High up on the South Downs in West Sussex, a short walk from Kithurst Hill car park, surrounded by peaceful fields, wildlife and crops, sits a now silent giant. A beast of a man-made machine. Over 75 years ago this area of the South Downs, rising above Storrington, Cootham and Parham House would have been a hive of military activity.
WW2 Churchill Tank Removed 2019
2020 Update: We have checked with the Norfolk Estate, which owns the land, and can confirm that the tank was permanently removed for restoration. The tank will eventually be relocated to a British Museum that is being created in France to recognise the D Day Landings.
South Downs WW2 Tank – HD Video
The following video was shot on 17th May 2015 by myself, an hour before sunset. The audio is very quiet because it can be very quiet in that part of the South Downs National Park. A far cry from back in 1941 / 1942.
The South Downs, with their sparse population back in the 1930s – 1940s were the ideal training grounds for battle ready Canadian troops and their metallic machines. After hostilities ended between the Axis powers and Allied forces, a huge clean-up operation began, with the removal of defences, equipment, weapons.
Once civilian access was fully restored to the Downs, a sense of normality descended upon the land; peace and quiet returned. Not all defences were removed though, as a walk in the countryside will reveal today; pillboxes, anti-tank traps can still be found dotted around fields and country lanes at strategic points.
What you don’t often find in the middle of a field, is the rusted chassis of a Churchill MKII Tank, complete with holes from armour-piercing munitions.
South Downs WW2 Churchill MKII Tank
The story goes like this; As the Second World War progressed, so military technology also progressed just as rapidly. Enhancements and improvements were made to fighting vehicles, inferior and unreliable machines were liable to be left behind. Which is exactly what happened with the South Downs tank.
The 14th Canadian Army Tank Battalion used this tank and others just like it, for training. This tank was due to be used on the ill-fated Dieppe raid (19th August 1942) but developed mechanical problems so was left behind in Sussex. The 2nd Canadian Army Division used it as target practice on the South Downs and after the war ended efforts were made to remove the remains.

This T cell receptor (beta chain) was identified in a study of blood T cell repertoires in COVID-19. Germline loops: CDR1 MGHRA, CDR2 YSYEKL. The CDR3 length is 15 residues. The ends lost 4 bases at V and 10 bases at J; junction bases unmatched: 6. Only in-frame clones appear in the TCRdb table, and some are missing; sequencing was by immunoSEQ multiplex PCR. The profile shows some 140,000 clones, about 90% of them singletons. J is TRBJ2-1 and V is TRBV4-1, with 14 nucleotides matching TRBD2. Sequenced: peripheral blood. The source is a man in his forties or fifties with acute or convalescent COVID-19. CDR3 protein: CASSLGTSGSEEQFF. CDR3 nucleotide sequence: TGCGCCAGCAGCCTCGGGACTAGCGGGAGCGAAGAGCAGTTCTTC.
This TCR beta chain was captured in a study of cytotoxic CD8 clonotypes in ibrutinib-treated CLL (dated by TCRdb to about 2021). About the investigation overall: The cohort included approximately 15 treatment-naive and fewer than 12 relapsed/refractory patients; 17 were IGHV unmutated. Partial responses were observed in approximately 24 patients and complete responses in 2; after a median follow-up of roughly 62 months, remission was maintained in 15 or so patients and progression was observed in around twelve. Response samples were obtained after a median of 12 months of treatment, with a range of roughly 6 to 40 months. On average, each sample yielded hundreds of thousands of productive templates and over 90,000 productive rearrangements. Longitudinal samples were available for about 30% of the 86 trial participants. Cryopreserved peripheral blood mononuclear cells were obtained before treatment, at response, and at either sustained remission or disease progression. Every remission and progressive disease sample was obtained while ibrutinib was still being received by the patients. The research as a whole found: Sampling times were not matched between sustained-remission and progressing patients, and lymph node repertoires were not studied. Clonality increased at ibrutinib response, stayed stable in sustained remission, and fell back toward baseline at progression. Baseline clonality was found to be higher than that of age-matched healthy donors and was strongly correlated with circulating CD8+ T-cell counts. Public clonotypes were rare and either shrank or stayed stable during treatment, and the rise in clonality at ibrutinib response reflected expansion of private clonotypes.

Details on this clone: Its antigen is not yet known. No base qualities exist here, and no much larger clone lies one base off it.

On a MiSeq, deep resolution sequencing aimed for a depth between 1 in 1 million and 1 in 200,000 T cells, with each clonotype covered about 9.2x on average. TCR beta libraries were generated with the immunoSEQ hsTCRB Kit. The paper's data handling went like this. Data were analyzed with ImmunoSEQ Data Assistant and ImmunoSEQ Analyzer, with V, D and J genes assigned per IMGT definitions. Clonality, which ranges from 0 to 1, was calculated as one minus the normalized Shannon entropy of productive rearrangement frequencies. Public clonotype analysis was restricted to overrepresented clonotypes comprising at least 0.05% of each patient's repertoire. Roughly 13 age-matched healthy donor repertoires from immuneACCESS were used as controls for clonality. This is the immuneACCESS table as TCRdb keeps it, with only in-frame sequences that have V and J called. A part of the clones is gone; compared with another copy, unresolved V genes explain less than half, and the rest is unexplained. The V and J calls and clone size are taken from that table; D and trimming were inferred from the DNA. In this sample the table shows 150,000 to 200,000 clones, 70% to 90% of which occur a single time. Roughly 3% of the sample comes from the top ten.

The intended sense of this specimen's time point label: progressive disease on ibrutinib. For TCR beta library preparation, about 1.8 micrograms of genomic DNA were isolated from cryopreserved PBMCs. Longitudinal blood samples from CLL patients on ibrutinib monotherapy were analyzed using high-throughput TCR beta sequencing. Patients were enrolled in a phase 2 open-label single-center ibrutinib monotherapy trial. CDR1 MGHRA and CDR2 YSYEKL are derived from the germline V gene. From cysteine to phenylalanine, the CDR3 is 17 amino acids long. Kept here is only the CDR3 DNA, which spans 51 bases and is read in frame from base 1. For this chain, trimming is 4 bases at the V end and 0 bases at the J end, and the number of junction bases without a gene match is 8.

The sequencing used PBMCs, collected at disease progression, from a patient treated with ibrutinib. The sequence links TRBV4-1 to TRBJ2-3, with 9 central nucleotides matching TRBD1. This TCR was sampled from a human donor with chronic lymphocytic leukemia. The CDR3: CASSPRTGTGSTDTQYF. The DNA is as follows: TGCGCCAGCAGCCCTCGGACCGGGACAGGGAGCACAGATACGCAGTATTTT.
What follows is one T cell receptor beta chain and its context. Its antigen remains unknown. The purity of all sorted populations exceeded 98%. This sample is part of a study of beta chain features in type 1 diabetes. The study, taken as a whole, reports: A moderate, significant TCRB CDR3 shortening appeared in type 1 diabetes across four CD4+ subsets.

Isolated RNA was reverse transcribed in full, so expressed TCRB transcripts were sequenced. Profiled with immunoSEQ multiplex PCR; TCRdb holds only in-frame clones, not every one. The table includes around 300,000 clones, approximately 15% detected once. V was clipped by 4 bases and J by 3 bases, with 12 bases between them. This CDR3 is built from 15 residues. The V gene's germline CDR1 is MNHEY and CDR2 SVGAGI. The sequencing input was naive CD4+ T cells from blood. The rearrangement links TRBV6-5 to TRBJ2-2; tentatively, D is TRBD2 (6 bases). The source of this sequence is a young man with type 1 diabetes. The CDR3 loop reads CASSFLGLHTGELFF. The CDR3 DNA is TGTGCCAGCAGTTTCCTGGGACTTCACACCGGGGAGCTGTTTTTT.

Unfortunately at the time, the efforts to clean up the South Downs and remove the tank proved difficult. A lack of easy road access, plus soft ground conditions meant that in the end the fate of the Churchill was to be a little undignified.
The Kithurst Hill Tank was rolled unceremoniously into a nearby bomb crater and would spend the next 50 years buried under soil and chalk, upside down. Eventually in 1993 the REME unearthed the remains and dragged the tank from the crater, to the side of a field. Where it sits today.
Various parts of the tank were removed and salvaged to aid restoration of other Churchill tanks at the Tank Museum, Bovington Camp in Dorset. What’s left is what you see today. The chassis of the tank, complete with track drive wheels, turret gear and lots of holes from the target practice.
Just Sleeping Now – I’m Tired of Fighting. I shot the image below at this angle because I wanted to create a sense of peace, calm and a final resting place for memories.
The 70th anniversary of D-Day was remembered 2 days before I took this image. I said a silent thank you as I pressed the shutter.
The easiest way to walk to the tank is to start from the SDW car park at Kithurst Hill (Springhead Hill). From the B2139 Amberley Road there is a tarmac track that leads up to the car park. The South Downs Way runs east / west just a few feet from the car park.
Stand on the SDW and look south towards the English Channel, you should see a public footpath leading south-east across a large field. Follow this path between the crops (in the summer of course!)
After walking across this field you will come to an intersection with another path. Still looking south, you want to take the path that leads off to the right, through a small wooded dell. Watch out for the stinging nettles, they bite in Sussex 😉 At the time of my 2014 visit someone had crudely written on the footpath sign the word “tank”, which was handy.